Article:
One of the most known British harpsichordist and conductor Trevor Pinnock is best known as a founder and leader for 30 years of the period of baroque and early classical music performance orchestra The English Concert. As a pioneer of bringing the historically informed performance and original instruments onto the modern stage, Trevor Pinnock had led an extremely successful career, appearing with major orchestras and opera companies around the world and recording numerous harpsichord solo and chamber music CDs. He was made a Commander of the Order of the British Empire in the Queen’s Birthday Honours in 1992 and an Officier of the French Ordre des Arts et des Lettres in 1998. Today in this interview Trevor Pinnock elaborates on the meaning of ancient music, and humanity in the field of classical music.
Through you focus on ancient music, you claim to be the person of today and you don’t consider yourself as historical musician. How do you find balance between historically informed performance and the modern thought and interpretation in your creative work?
I find it important to have knowledge about style of performance for any music I perform however ancient or modern. My knowledge of playing ‘ancient’ music on period instruments underpins my performances in modern concert halls whether on period or modern instruments.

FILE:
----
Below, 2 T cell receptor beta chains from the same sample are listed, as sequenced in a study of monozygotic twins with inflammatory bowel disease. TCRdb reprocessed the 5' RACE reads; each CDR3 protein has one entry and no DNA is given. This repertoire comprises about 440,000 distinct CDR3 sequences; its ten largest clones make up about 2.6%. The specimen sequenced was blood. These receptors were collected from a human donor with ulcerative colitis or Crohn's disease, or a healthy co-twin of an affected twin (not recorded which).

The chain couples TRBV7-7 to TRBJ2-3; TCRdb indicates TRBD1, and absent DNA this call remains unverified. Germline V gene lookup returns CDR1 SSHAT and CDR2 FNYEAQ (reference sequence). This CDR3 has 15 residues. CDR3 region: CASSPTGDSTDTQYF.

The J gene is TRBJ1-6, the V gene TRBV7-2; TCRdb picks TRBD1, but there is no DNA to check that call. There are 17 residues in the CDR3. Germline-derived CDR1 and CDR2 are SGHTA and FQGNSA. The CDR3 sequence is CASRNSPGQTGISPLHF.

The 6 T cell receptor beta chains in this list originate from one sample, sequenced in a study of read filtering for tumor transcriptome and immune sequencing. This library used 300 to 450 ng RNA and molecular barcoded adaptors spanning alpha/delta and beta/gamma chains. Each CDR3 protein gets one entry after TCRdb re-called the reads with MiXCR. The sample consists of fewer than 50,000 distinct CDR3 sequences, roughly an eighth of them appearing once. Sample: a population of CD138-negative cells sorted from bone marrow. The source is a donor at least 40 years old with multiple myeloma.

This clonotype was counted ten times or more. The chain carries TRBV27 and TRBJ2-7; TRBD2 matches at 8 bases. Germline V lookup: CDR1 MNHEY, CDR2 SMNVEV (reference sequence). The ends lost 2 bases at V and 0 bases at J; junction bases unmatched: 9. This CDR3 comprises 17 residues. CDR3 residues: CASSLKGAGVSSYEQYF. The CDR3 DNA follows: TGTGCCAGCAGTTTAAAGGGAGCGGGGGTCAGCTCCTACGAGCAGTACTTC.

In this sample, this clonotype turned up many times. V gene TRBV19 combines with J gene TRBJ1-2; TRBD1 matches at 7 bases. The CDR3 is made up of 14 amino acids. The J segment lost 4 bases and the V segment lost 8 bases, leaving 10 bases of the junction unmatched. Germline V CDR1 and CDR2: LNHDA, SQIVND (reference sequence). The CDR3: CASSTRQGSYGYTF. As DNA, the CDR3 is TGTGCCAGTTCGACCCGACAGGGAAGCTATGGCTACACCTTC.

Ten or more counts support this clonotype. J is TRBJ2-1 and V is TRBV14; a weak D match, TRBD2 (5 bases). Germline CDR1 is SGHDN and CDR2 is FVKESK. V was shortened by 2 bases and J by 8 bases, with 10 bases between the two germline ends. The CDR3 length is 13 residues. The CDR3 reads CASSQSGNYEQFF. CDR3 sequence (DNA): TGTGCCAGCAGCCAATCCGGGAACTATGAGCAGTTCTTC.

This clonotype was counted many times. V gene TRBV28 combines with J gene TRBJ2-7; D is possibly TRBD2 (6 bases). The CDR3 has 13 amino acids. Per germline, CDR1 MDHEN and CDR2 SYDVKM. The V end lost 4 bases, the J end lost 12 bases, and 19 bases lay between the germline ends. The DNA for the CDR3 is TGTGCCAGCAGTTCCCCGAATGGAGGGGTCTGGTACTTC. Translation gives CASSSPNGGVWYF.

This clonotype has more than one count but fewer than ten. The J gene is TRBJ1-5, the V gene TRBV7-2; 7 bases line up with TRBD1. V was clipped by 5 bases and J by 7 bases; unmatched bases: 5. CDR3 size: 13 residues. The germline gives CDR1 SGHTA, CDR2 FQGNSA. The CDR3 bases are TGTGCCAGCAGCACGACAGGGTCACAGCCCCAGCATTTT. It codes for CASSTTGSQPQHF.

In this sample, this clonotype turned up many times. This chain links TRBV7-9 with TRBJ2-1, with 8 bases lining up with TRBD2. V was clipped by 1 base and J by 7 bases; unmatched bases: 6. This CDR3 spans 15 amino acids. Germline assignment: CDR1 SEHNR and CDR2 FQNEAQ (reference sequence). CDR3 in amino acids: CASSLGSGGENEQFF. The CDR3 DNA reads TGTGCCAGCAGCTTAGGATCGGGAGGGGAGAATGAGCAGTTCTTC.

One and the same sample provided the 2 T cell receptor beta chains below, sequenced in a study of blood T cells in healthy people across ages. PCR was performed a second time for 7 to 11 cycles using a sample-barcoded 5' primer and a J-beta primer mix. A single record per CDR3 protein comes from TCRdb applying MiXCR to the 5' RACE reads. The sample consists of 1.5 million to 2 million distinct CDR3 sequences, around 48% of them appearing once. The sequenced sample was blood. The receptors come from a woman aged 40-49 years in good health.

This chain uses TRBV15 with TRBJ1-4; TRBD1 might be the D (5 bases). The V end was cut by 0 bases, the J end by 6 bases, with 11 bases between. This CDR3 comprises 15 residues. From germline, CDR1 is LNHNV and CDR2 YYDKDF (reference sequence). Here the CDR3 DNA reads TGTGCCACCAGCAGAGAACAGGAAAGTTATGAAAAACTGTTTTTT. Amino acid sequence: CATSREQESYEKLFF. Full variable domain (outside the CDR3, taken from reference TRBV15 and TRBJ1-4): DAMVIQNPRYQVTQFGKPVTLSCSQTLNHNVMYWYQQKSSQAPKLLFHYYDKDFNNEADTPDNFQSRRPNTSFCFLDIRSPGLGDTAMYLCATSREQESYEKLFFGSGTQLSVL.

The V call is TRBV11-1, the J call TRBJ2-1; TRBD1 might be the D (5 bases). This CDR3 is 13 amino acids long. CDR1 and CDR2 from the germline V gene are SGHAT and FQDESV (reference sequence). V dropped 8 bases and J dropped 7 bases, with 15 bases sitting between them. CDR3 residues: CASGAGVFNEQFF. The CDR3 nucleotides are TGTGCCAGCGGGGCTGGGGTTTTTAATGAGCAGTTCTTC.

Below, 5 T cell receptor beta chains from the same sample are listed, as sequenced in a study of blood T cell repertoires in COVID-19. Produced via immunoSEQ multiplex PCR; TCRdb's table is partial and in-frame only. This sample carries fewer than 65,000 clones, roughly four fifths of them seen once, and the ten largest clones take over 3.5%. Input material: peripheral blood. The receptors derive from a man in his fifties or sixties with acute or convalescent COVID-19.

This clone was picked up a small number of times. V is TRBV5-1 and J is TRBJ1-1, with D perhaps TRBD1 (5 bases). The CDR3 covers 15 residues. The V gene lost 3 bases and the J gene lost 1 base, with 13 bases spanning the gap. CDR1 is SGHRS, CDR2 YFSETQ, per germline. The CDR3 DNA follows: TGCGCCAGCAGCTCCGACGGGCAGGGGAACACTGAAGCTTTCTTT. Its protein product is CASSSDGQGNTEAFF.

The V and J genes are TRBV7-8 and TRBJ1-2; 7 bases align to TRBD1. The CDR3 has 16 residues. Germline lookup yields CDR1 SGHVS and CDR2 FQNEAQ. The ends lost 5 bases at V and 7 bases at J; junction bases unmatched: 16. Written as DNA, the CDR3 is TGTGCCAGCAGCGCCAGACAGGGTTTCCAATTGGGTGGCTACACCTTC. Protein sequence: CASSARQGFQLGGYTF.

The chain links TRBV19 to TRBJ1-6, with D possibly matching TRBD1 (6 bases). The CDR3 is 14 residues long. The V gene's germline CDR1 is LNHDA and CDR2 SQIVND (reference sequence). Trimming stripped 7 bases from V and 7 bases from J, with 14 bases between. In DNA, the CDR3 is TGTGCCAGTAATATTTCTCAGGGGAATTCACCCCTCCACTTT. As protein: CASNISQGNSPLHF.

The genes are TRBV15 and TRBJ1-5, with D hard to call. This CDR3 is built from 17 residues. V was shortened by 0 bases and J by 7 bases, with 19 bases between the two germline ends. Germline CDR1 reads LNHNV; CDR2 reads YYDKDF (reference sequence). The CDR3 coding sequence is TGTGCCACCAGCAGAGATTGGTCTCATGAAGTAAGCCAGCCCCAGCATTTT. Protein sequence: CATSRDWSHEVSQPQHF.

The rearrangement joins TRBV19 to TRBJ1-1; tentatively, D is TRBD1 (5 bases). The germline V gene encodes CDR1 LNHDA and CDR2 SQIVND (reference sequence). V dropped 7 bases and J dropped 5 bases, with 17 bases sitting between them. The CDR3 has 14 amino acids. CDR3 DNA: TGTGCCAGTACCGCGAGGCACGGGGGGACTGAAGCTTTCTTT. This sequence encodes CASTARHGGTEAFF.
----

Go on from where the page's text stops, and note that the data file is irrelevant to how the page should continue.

But for me there is no ‘ancient’ aspect to this music for when we take it off the page into sound it has to be living as freshly as if composed this morning. Historical knowledge is just one aspect of many in our performances. I would put it more in the category of preparation and process than of inspiration although knowledge can open doors to inspiration. I have always performed music more by musical instinct than by books but I believe that my ‘gut led’ music should also be fed by learning from the brain.
I’ve read that you see composers and musicians firstly as people. Would you say that it is typical in the world of academic music to put performance above humanistic needs, such as health or social life? What is your take on the worship of academic music itself?
I am surprised by this but I would agree that I see composers and musicians also as people. They are after all my colleagues with whom I work intimately. I don’t think much about their health or social life although sometimes that might be important. Think of the torment of Beethoven whose hearing was so distorted by Tinnitus. Perhaps it was a relief to him that he went completely deaf before composing his last string quartets.
I do like to keep an imaginary telephone line available with my composers so that I can ask them questions – although Bach is rather terrifying and I feel I should write him a formal letter and Beethoven has a problem on the phone. But seriously, this is what I mean by having a human connection.
How did you imagine your profession at the beginning of your career? What was your motivation and aspirations? How does the reality differ?
I don’t think I imagined my profession at all. After Music College, I played concerts and worked as a piano teacher in schools to earn my living.
I was always driven by the music and gradually opportunities opened for me. I was lucky but my greatest luck was that I had the gift of music so I had something to say. What I did not know is how rough and tough the world is and how success is balanced by failure. As performers we have to learn how to survive.